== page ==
Years ago, and I do mean “Years ago”, I remember a fable about a dog that had a prize bone, or a morsel of some sort, in his mouth crossing a stream of water. The dog looked down and saw his reflection in the water. Being a dog and not capable of reason and greedy as well, he drops the morsel in his mouth to grab the one in the reflection, thus losing what he had in an effort to gain something he didn’t have. This past week has been a reminder exercise of that moral.
Sometime in the early ‘70’s Playboy magazine published an article by Harvard theologian Harvey Cox. The cover picture for the article was a portrait of Jesus … laughing. I have no memory of the details of the article other than the picture and the notion that, contrary to the image of Jesus that I’d been raised with, was inaccurate at best.
I hadn’t thought much about that article or Harvey Cox for years until this past week. Furthermore, I don’t know why I suddenly remembered it then, but there it was, front and center in my thoughts. I felt compelled to find the article and picture and began searching with the help of three separate search engines. My very first effort yielded an article about the article with that same picture, but like the dog in the parable, I thought I could find a bigger one and continued my search without saving what I had. Like the dog, I ended up losing what I had and have been unable to locate the article anywhere else since. So why was that particular picture so important?
The impact that picture had on me at that time was significant. I had already given up any attachment or association with church, in large part because I felt an estrangement from what I saw as an impossible and not-human expectation of perfection for me. The thought that Jesus was capable of laughing was totally foreign. Not only had I never seen a minister, pastor or other church official express anything resembling humor, I had never considered for a moment that Jesus was human enough to laugh at a good joke. After all, He was the Son of God and God never laughed … well maybe when he created the Platypus.
Bottom line … I never thought of God or Jesus having a sense of humor and the thought was earth shaking for me. What part of “created in His image” did I not get? Apparently a very significant part I’d say. Maybe that’s because another memory tended to get in the way. That other memory was of someone whom I have no memory of, once saying that everything that we find humorous and causes us to laugh, involves someone’s pain; either physical pain or emotional pain, i.e. “embarrassment”. I have, as of this point in time, found no circumstance which I find humorous that does not involve one of the two, and often both.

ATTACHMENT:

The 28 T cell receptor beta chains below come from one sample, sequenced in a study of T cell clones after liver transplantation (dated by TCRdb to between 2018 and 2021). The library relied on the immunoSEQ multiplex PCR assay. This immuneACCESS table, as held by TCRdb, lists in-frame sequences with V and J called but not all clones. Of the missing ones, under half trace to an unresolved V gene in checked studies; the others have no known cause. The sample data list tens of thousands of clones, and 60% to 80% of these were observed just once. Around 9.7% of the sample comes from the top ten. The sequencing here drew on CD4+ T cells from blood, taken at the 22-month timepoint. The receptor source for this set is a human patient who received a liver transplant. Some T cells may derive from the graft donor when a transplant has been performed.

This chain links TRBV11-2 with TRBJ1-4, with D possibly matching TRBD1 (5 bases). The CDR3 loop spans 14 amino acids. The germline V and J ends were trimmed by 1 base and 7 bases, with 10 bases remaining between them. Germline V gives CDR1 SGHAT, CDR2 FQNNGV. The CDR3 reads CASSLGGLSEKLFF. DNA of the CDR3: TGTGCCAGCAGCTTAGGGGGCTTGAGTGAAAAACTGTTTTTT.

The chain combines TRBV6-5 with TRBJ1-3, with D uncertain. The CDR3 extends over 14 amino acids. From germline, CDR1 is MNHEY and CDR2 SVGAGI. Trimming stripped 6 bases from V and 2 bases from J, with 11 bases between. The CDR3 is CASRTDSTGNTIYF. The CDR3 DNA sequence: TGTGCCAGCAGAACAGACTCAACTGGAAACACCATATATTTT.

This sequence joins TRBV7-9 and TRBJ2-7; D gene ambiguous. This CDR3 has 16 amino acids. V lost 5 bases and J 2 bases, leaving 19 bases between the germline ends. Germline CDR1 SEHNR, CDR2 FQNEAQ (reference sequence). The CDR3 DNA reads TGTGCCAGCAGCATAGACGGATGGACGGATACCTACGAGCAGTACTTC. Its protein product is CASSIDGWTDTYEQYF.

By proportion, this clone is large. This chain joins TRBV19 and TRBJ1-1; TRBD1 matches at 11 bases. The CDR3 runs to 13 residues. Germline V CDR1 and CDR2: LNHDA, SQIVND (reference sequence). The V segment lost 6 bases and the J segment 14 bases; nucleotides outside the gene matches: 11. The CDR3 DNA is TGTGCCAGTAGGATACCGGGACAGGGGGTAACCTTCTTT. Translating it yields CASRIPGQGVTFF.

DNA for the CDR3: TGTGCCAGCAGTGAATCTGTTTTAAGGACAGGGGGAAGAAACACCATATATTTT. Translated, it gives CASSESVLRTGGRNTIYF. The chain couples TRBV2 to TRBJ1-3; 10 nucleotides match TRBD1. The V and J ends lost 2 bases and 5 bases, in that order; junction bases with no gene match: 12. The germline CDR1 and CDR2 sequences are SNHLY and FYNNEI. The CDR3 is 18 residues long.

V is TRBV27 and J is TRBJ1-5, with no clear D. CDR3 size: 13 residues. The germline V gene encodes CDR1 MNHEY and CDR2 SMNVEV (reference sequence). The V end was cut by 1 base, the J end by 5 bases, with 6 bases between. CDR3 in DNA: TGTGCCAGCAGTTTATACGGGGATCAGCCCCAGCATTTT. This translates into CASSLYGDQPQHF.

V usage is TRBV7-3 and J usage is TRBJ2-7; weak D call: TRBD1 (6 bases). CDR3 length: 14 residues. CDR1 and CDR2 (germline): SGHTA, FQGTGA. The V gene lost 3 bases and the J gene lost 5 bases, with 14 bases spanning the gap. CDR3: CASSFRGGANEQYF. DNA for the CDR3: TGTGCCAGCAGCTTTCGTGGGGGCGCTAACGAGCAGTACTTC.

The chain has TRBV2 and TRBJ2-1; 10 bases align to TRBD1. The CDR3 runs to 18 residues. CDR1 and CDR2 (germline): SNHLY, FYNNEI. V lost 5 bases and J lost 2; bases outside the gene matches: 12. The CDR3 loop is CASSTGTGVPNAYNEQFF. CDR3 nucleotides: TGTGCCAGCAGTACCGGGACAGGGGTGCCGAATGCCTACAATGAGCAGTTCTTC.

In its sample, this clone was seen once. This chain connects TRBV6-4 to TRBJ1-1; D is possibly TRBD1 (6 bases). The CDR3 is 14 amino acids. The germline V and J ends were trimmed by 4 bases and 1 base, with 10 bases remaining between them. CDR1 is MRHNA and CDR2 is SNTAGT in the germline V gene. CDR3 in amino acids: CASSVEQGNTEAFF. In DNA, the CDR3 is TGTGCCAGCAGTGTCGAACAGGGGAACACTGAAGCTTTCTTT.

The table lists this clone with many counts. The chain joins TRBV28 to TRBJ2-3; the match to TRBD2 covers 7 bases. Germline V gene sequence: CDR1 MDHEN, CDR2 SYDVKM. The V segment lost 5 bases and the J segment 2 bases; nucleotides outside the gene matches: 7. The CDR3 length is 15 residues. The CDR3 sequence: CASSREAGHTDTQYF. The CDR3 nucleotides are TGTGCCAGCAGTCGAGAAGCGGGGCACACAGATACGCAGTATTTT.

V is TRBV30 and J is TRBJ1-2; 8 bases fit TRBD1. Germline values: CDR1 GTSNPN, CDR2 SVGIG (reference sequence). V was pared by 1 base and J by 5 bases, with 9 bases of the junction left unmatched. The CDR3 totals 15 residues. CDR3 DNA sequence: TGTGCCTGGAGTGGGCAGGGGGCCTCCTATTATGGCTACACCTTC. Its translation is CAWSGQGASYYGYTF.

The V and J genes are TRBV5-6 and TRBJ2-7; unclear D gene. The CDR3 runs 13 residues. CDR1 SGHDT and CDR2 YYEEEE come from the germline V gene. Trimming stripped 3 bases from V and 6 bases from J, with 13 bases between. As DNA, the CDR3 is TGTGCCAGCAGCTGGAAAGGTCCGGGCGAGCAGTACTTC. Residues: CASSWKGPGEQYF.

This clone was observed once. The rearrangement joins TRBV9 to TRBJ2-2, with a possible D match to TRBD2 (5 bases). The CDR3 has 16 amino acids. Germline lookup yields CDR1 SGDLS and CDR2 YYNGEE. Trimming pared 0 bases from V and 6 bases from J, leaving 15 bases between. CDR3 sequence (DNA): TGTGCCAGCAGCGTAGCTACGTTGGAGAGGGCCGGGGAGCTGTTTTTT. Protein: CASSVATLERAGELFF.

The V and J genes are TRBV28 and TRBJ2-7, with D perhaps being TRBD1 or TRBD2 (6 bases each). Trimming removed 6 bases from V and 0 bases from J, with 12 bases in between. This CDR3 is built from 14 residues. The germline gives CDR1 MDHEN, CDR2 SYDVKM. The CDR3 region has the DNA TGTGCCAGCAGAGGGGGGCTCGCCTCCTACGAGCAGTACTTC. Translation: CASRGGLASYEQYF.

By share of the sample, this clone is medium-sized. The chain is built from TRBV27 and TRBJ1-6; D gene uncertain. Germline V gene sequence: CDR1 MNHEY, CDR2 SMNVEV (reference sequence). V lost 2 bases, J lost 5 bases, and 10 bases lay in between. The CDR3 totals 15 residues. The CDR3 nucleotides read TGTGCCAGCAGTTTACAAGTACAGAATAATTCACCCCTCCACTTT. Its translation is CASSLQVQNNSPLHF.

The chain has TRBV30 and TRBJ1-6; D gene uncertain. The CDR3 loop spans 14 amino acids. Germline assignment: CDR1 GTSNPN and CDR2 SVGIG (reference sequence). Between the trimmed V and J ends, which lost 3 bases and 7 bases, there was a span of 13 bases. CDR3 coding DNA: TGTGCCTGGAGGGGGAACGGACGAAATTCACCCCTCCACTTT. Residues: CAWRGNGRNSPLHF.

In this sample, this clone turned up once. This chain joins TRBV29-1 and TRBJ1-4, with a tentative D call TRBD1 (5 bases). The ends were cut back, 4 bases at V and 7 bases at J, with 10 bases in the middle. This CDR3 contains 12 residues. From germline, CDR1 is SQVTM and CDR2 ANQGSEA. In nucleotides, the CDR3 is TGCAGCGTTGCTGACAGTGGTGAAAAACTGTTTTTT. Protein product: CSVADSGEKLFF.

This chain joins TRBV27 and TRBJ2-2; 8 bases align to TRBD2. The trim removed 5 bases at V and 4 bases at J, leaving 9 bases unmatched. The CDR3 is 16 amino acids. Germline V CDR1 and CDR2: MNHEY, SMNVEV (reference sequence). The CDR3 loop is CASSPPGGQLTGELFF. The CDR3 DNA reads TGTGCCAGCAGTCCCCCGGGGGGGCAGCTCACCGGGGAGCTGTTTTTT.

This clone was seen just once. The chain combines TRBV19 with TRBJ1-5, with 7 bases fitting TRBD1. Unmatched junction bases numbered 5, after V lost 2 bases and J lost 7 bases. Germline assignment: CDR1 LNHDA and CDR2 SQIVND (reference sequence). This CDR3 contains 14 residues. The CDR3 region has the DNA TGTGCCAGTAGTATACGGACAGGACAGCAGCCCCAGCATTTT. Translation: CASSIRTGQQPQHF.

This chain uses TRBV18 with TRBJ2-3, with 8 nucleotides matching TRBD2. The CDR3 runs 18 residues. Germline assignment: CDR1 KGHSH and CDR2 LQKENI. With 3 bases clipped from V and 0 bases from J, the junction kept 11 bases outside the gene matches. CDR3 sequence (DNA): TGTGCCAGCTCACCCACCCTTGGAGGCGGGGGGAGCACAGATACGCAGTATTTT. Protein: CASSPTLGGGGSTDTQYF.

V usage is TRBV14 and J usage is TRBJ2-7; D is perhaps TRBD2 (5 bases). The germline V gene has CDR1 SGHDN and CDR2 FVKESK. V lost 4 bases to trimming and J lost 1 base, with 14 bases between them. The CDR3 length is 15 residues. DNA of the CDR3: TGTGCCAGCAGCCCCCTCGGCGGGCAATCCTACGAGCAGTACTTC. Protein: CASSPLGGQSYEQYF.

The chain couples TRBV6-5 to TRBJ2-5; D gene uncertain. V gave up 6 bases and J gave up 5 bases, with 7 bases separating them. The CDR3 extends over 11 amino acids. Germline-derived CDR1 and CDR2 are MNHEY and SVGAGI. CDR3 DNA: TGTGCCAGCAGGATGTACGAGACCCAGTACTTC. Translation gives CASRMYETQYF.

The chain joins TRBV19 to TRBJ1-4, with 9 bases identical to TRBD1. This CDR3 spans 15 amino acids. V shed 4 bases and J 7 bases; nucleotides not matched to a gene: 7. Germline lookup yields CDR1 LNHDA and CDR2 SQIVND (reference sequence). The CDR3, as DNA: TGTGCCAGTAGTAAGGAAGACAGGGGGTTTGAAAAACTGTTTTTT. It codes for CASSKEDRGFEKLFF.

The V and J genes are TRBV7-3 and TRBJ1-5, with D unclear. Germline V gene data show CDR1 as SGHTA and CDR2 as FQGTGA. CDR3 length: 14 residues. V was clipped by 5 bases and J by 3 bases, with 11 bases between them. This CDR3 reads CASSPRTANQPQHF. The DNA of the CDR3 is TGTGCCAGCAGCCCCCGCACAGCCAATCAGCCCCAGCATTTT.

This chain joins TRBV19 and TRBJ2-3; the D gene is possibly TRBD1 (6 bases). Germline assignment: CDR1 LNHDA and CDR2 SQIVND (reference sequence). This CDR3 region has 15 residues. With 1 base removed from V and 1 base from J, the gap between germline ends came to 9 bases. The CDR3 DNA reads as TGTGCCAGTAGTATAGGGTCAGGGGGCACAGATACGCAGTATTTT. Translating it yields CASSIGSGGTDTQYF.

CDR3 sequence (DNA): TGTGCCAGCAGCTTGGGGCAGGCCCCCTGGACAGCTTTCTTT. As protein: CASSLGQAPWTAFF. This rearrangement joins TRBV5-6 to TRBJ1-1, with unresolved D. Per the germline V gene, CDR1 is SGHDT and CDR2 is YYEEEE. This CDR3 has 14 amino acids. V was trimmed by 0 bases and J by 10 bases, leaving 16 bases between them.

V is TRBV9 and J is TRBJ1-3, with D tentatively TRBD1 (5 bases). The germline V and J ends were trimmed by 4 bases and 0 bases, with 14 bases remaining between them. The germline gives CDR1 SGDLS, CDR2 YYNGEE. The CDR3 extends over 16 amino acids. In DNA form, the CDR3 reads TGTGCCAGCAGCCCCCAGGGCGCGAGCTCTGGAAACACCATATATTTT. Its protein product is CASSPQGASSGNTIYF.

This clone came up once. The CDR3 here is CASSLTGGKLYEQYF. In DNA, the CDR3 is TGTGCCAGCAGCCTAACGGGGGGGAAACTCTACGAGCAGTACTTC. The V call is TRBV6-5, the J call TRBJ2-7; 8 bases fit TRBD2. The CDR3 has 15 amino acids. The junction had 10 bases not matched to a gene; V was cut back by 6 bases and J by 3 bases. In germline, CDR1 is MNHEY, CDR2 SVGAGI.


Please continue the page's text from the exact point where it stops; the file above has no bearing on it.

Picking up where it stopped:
It seems somehow incongruous for the Creator of the universe to chuckle at either … but He did invent humor did He not? Were we not created in His image? So what conceivable purpose could finding humor in pain or embarrassment serve? I have to look as the effect that laughter has had on my own occasional pain. When I do I’m reminded of a particular circumstance from thirty years ago.
The carport of the home we were living in was open-beamed and from that central beam, I’d been instructed to hang a single rope swing manufactured by Fisher-Price for our children. At the bottom of the rope was a square piece of plywood about 12 to 15 inches square with the rope passing through a hole in the center and knotted on the underside to keep the board in place. One afternoon we adults were fooling around with the swing and it was my turn on the swing. My sister-in-law began pushing me higher and higher until suddenly at the very apex of the swing’s arc, the rope broke. I landed, on my tail bone on the concrete. I’ve seldom experienced such pain. I couldn’t get up. All I could do was crawl … and cry. The wife and sister-in-law on the other hand were doubled up in laughter. I was furious. How could they find my extreme pain so funny that they couldn’t even offer to help me to my feet or inquire as to my well-being?
As the pain slowly began to subside, my own sense of humor began to show itself and soon I was laughing as hard as they were in spite of the residual pain which eventually kept me from sitting normally for several months. Today, many years later, I find myself still laughing at the memory. The laughter helped me forget the pain. Eventually I came to realize that humor can be recalled, but pain, once it’s gone cannot be recalled.
God invented pain, and He invented laughter, I believe as an antidote to pain. When I couple that fact with the memory of the picture of Jesus laughing, I find Him, God in person, so much easier to relate to. It makes my prayers seem somehow more important to Him. It makes the condition of my life seem more important to Him. It makes the occasional pain I feel seem more important to Him. It draws me closer to Him … and closer to Him is where I want to be.